GTR Home > Conditions/Phenotypes > Early-Onset Familial Alzheimer Disease

Summary

Excerpted from the GeneReview: Alzheimer Disease Overview
Alzheimer disease (AD) is characterized by dementia that typically begins with subtle and poorly recognized failure of memory and slowly becomes more severe and, eventually, incapacitating. Other common findings include confusion, poor judgment, language disturbance, agitation, withdrawal, and hallucinations. Occasionally, seizures, Parkinsonian features, increased muscle tone, myoclonus, incontinence, and mutism occur. Death usually results from general inanition, malnutrition, and pneumonia. The typical clinical duration of the disease is eight to ten years, with a range from one to 25 years. Approximately 25% of all AD is familial (i.e., ≥2 persons in a family have AD) of which approximately 95% is late onset (age >60-65 years) and 5% is early onset (age <65 years).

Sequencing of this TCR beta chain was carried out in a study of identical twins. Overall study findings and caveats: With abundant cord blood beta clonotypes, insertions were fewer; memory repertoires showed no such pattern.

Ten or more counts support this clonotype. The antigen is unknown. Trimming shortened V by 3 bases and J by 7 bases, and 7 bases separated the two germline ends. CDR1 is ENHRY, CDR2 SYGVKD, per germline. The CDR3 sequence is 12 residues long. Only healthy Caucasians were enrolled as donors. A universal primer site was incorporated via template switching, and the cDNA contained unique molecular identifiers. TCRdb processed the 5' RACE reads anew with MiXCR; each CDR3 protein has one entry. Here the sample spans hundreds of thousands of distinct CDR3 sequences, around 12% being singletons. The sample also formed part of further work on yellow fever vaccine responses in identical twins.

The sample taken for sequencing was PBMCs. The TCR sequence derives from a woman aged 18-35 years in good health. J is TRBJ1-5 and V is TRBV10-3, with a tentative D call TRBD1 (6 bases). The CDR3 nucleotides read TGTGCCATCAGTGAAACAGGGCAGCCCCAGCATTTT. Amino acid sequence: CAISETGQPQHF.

Available tests

8 tests are in the database for this condition.

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Genes See tests for all associated and related genes

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Clinical resources

Practice guidelines

  • ACMG/NSGC, 2011
    Genetic counseling and testing for Alzheimer disease: joint practice guidelines of the American College of Medical Genetics and the National Society of Genetic Counselors.
  • EFNS, 2010
    EFNS guidelines for the diagnosis and management of Alzheimer&apos;s disease.
  • AHRQ, 2010
    Preventing Alzheimer&apos;s disease and cognitive decline.

Consumer resources

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